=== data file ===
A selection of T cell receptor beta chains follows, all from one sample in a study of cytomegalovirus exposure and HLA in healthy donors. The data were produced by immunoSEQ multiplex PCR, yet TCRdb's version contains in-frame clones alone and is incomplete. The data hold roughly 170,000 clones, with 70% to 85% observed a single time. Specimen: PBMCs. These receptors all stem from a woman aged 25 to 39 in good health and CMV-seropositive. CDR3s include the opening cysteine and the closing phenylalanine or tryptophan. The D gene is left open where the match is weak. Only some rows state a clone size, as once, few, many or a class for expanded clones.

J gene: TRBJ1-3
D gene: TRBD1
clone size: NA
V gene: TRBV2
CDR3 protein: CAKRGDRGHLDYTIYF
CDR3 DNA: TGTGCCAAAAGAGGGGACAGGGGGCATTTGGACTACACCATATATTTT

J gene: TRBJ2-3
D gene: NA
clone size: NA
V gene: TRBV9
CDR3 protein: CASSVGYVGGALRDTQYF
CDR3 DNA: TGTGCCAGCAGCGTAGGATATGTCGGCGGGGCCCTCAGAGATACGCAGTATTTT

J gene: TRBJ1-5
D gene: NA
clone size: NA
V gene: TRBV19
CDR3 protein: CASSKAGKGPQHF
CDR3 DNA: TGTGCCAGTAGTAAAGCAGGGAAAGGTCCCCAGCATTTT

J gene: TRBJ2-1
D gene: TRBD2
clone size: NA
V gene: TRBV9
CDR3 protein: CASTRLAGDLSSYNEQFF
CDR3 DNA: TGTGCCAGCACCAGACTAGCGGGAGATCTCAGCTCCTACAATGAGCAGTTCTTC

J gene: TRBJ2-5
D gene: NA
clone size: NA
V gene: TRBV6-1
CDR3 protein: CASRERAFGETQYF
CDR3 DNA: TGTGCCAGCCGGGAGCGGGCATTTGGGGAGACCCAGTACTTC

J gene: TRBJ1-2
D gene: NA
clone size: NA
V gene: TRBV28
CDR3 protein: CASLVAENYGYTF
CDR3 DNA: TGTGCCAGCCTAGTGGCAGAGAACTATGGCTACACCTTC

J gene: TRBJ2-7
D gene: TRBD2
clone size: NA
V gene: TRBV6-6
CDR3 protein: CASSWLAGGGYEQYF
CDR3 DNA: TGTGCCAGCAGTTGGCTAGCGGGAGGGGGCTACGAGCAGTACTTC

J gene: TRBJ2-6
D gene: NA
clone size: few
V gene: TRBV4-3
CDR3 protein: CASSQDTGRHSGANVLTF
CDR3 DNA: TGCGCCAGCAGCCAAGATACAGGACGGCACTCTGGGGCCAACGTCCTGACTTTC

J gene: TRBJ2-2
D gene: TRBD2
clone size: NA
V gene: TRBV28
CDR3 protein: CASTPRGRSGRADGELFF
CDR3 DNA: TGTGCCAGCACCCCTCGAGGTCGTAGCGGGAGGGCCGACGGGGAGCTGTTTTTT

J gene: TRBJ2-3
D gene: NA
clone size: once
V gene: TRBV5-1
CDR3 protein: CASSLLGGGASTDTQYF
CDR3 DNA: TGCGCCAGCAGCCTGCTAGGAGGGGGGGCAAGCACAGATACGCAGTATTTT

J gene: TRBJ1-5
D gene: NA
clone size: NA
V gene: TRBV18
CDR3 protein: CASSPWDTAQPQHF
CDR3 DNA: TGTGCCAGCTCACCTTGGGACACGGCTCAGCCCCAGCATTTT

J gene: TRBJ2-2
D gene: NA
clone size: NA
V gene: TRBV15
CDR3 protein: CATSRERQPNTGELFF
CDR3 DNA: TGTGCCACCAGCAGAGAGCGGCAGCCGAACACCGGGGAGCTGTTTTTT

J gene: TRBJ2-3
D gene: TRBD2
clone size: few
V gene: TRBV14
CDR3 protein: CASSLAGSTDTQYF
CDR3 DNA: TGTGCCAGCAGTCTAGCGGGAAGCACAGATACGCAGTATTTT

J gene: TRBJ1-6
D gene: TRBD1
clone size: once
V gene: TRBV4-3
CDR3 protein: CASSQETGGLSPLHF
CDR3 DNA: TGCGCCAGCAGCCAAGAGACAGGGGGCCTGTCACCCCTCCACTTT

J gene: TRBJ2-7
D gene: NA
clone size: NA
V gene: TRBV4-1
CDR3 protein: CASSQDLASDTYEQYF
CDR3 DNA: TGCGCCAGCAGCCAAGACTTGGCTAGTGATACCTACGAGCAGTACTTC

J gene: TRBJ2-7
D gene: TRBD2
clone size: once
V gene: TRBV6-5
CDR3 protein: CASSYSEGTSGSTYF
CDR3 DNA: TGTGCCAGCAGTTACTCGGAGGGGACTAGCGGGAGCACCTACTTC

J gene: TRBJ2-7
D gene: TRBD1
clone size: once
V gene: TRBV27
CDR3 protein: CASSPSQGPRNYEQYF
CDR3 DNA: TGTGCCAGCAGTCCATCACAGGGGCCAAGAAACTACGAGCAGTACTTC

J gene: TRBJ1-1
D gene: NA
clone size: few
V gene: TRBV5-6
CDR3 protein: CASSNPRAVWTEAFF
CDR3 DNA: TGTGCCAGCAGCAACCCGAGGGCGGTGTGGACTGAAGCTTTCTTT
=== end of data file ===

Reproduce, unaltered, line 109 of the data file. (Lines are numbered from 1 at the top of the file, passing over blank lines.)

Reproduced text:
CDR3 DNA: TGTGCCAGCAGCAACCCGAGGGCGGTGTGGACTGAAGCTTTCTTT